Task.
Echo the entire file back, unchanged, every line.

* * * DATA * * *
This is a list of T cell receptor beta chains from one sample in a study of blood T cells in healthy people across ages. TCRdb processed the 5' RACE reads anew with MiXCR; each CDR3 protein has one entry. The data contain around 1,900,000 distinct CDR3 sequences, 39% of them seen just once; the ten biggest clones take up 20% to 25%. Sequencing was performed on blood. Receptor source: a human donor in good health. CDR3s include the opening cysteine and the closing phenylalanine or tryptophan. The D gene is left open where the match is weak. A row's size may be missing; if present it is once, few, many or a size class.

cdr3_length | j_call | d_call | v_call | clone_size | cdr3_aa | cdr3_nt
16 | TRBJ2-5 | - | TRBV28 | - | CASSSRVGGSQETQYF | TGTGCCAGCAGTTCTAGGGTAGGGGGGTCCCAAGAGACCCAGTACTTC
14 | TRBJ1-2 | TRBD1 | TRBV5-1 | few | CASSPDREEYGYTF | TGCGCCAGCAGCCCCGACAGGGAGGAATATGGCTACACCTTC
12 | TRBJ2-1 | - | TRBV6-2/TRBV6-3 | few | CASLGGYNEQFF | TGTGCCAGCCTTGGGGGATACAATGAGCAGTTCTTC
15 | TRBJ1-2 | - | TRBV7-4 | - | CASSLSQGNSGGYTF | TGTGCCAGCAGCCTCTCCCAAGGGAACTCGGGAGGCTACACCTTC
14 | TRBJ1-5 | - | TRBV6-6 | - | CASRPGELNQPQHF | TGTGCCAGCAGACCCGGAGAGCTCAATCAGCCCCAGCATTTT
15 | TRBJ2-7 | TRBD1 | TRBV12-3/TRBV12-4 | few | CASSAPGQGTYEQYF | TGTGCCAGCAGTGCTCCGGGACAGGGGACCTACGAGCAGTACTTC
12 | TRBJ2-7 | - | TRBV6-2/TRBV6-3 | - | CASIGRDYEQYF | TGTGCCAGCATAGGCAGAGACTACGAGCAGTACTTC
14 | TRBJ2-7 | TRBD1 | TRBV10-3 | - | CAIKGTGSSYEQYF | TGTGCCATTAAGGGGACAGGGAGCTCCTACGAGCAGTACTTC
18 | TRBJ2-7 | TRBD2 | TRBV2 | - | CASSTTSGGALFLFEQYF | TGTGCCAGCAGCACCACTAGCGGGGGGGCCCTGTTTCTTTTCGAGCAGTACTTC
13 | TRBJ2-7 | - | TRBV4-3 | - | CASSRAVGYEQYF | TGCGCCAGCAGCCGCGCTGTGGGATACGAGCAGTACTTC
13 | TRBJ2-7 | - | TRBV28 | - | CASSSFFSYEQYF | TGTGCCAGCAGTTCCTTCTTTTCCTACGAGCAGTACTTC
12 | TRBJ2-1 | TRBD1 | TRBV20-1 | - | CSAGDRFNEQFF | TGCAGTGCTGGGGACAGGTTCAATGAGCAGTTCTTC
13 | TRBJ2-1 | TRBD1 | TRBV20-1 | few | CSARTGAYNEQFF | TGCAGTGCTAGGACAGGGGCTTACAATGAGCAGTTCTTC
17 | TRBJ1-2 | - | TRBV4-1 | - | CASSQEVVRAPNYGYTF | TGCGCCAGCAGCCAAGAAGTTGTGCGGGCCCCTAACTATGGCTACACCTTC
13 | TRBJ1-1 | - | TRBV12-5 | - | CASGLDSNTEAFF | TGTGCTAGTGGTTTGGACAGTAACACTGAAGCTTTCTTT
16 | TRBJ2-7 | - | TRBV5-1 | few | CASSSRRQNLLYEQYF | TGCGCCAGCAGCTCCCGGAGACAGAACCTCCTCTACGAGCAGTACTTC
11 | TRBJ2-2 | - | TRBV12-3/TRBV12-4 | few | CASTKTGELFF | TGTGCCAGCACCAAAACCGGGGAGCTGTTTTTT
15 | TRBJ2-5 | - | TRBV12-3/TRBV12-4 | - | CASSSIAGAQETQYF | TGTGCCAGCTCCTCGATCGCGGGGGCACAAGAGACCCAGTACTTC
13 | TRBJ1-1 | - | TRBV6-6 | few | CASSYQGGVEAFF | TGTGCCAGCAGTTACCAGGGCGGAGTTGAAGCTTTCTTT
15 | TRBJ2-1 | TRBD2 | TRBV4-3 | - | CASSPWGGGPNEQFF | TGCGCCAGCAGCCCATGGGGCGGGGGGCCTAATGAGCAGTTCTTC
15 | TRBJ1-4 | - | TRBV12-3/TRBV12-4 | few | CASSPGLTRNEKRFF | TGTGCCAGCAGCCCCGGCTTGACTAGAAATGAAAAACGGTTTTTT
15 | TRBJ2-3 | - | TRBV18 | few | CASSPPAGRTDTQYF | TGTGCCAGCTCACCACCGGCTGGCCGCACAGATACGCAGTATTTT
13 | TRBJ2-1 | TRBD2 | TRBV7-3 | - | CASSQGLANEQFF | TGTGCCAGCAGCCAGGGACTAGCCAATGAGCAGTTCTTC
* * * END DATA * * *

This is a list of T cell receptor beta chains from one sample in a study of blood T cells in healthy people across ages. TCRdb processed the 5' RACE reads anew with MiXCR; each CDR3 protein has one entry. The data contain around 1,900,000 distinct CDR3 sequences, 39% of them seen just once; the ten biggest clones take up 20% to 25%. Sequencing was performed on blood. Receptor source: a human donor in good health. CDR3s include the opening cysteine and the closing phenylalanine or tryptophan. The D gene is left open where the match is weak. A row's size may be missing; if present it is once, few, many or a size class.

cdr3_length | j_call | d_call | v_call | clone_size | cdr3_aa | cdr3_nt
16 | TRBJ2-5 | - | TRBV28 | - | CASSSRVGGSQETQYF | TGTGCCAGCAGTTCTAGGGTAGGGGGGTCCCAAGAGACCCAGTACTTC
14 | TRBJ1-2 | TRBD1 | TRBV5-1 | few | CASSPDREEYGYTF | TGCGCCAGCAGCCCCGACAGGGAGGAATATGGCTACACCTTC
12 | TRBJ2-1 | - | TRBV6-2/TRBV6-3 | few | CASLGGYNEQFF | TGTGCCAGCCTTGGGGGATACAATGAGCAGTTCTTC
15 | TRBJ1-2 | - | TRBV7-4 | - | CASSLSQGNSGGYTF | TGTGCCAGCAGCCTCTCCCAAGGGAACTCGGGAGGCTACACCTTC
14 | TRBJ1-5 | - | TRBV6-6 | - | CASRPGELNQPQHF | TGTGCCAGCAGACCCGGAGAGCTCAATCAGCCCCAGCATTTT
15 | TRBJ2-7 | TRBD1 | TRBV12-3/TRBV12-4 | few | CASSAPGQGTYEQYF | TGTGCCAGCAGTGCTCCGGGACAGGGGACCTACGAGCAGTACTTC
12 | TRBJ2-7 | - | TRBV6-2/TRBV6-3 | - | CASIGRDYEQYF | TGTGCCAGCATAGGCAGAGACTACGAGCAGTACTTC
14 | TRBJ2-7 | TRBD1 | TRBV10-3 | - | CAIKGTGSSYEQYF | TGTGCCATTAAGGGGACAGGGAGCTCCTACGAGCAGTACTTC
18 | TRBJ2-7 | TRBD2 | TRBV2 | - | CASSTTSGGALFLFEQYF | TGTGCCAGCAGCACCACTAGCGGGGGGGCCCTGTTTCTTTTCGAGCAGTACTTC
13 | TRBJ2-7 | - | TRBV4-3 | - | CASSRAVGYEQYF | TGCGCCAGCAGCCGCGCTGTGGGATACGAGCAGTACTTC
13 | TRBJ2-7 | - | TRBV28 | - | CASSSFFSYEQYF | TGTGCCAGCAGTTCCTTCTTTTCCTACGAGCAGTACTTC
12 | TRBJ2-1 | TRBD1 | TRBV20-1 | - | CSAGDRFNEQFF | TGCAGTGCTGGGGACAGGTTCAATGAGCAGTTCTTC
13 | TRBJ2-1 | TRBD1 | TRBV20-1 | few | CSARTGAYNEQFF | TGCAGTGCTAGGACAGGGGCTTACAATGAGCAGTTCTTC
17 | TRBJ1-2 | - | TRBV4-1 | - | CASSQEVVRAPNYGYTF | TGCGCCAGCAGCCAAGAAGTTGTGCGGGCCCCTAACTATGGCTACACCTTC
13 | TRBJ1-1 | - | TRBV12-5 | - | CASGLDSNTEAFF | TGTGCTAGTGGTTTGGACAGTAACACTGAAGCTTTCTTT
16 | TRBJ2-7 | - | TRBV5-1 | few | CASSSRRQNLLYEQYF | TGCGCCAGCAGCTCCCGGAGACAGAACCTCCTCTACGAGCAGTACTTC
11 | TRBJ2-2 | - | TRBV12-3/TRBV12-4 | few | CASTKTGELFF | TGTGCCAGCACCAAAACCGGGGAGCTGTTTTTT
15 | TRBJ2-5 | - | TRBV12-3/TRBV12-4 | - | CASSSIAGAQETQYF | TGTGCCAGCTCCTCGATCGCGGGGGCACAAGAGACCCAGTACTTC
13 | TRBJ1-1 | - | TRBV6-6 | few | CASSYQGGVEAFF | TGTGCCAGCAGTTACCAGGGCGGAGTTGAAGCTTTCTTT
15 | TRBJ2-1 | TRBD2 | TRBV4-3 | - | CASSPWGGGPNEQFF | TGCGCCAGCAGCCCATGGGGCGGGGGGCCTAATGAGCAGTTCTTC
15 | TRBJ1-4 | - | TRBV12-3/TRBV12-4 | few | CASSPGLTRNEKRFF | TGTGCCAGCAGCCCCGGCTTGACTAGAAATGAAAAACGGTTTTTT
15 | TRBJ2-3 | - | TRBV18 | few | CASSPPAGRTDTQYF | TGTGCCAGCTCACCACCGGCTGGCCGCACAGATACGCAGTATTTT
13 | TRBJ2-1 | TRBD2 | TRBV7-3 | - | CASSQGLANEQFF | TGTGCCAGCAGCCAGGGACTAGCCAATGAGCAGTTCTTC